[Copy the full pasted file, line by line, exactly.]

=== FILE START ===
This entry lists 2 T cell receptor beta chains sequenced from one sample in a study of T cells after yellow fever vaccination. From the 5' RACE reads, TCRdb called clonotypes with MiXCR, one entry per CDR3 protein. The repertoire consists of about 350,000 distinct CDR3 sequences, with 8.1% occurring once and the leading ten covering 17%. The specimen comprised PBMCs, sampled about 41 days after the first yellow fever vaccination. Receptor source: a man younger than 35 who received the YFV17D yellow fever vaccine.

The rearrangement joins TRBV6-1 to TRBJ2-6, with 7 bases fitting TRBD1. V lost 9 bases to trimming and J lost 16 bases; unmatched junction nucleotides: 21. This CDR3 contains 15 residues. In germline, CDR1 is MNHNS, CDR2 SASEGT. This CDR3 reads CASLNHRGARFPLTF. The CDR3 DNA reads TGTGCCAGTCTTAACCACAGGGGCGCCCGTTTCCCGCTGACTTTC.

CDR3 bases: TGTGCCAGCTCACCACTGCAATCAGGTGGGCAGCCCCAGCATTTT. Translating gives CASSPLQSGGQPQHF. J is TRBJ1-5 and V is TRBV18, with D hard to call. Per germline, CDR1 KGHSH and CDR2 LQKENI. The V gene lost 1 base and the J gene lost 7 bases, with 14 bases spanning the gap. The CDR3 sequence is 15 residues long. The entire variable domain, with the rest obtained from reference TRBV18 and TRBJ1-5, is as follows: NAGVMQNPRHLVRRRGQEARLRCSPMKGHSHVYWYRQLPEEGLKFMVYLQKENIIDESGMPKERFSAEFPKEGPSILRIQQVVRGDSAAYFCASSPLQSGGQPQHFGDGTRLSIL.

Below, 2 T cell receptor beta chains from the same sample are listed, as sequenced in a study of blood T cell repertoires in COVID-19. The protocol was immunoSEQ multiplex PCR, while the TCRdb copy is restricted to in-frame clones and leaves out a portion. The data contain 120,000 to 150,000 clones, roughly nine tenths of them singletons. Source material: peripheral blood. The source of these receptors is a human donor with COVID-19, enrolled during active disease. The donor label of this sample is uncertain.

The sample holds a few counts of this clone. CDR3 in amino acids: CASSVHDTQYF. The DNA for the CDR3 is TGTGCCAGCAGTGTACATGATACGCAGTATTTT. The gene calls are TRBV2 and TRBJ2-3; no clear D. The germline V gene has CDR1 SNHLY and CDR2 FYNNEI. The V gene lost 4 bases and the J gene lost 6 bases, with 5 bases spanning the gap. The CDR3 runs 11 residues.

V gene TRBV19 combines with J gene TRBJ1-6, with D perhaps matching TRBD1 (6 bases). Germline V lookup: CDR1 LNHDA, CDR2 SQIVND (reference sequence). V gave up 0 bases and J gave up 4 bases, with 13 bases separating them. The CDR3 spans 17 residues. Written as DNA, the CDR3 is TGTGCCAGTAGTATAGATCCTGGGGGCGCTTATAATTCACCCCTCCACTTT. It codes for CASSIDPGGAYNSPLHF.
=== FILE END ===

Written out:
This entry lists 2 T cell receptor beta chains sequenced from one sample in a study of T cells after yellow fever vaccination. From the 5' RACE reads, TCRdb called clonotypes with MiXCR, one entry per CDR3 protein. The repertoire consists of about 350,000 distinct CDR3 sequences, with 8.1% occurring once and the leading ten covering 17%. The specimen comprised PBMCs, sampled about 41 days after the first yellow fever vaccination. Receptor source: a man younger than 35 who received the YFV17D yellow fever vaccine.

The rearrangement joins TRBV6-1 to TRBJ2-6, with 7 bases fitting TRBD1. V lost 9 bases to trimming and J lost 16 bases; unmatched junction nucleotides: 21. This CDR3 contains 15 residues. In germline, CDR1 is MNHNS, CDR2 SASEGT. This CDR3 reads CASLNHRGARFPLTF. The CDR3 DNA reads TGTGCCAGTCTTAACCACAGGGGCGCCCGTTTCCCGCTGACTTTC.

CDR3 bases: TGTGCCAGCTCACCACTGCAATCAGGTGGGCAGCCCCAGCATTTT. Translating gives CASSPLQSGGQPQHF. J is TRBJ1-5 and V is TRBV18, with D hard to call. Per germline, CDR1 KGHSH and CDR2 LQKENI. The V gene lost 1 base and the J gene lost 7 bases, with 14 bases spanning the gap. The CDR3 sequence is 15 residues long. The entire variable domain, with the rest obtained from reference TRBV18 and TRBJ1-5, is as follows: NAGVMQNPRHLVRRRGQEARLRCSPMKGHSHVYWYRQLPEEGLKFMVYLQKENIIDESGMPKERFSAEFPKEGPSILRIQQVVRGDSAAYFCASSPLQSGGQPQHFGDGTRLSIL.

Below, 2 T cell receptor beta chains from the same sample are listed, as sequenced in a study of blood T cell repertoires in COVID-19. The protocol was immunoSEQ multiplex PCR, while the TCRdb copy is restricted to in-frame clones and leaves out a portion. The data contain 120,000 to 150,000 clones, roughly nine tenths of them singletons. Source material: peripheral blood. The source of these receptors is a human donor with COVID-19, enrolled during active disease. The donor label of this sample is uncertain.

The sample holds a few counts of this clone. CDR3 in amino acids: CASSVHDTQYF. The DNA for the CDR3 is TGTGCCAGCAGTGTACATGATACGCAGTATTTT. The gene calls are TRBV2 and TRBJ2-3; no clear D. The germline V gene has CDR1 SNHLY and CDR2 FYNNEI. The V gene lost 4 bases and the J gene lost 6 bases, with 5 bases spanning the gap. The CDR3 runs 11 residues.

V gene TRBV19 combines with J gene TRBJ1-6, with D perhaps matching TRBD1 (6 bases). Germline V lookup: CDR1 LNHDA, CDR2 SQIVND (reference sequence). V gave up 0 bases and J gave up 4 bases, with 13 bases separating them. The CDR3 spans 17 residues. Written as DNA, the CDR3 is TGTGCCAGTAGTATAGATCCTGGGGGCGCTTATAATTCACCCCTCCACTTT. It codes for CASSIDPGGAYNSPLHF.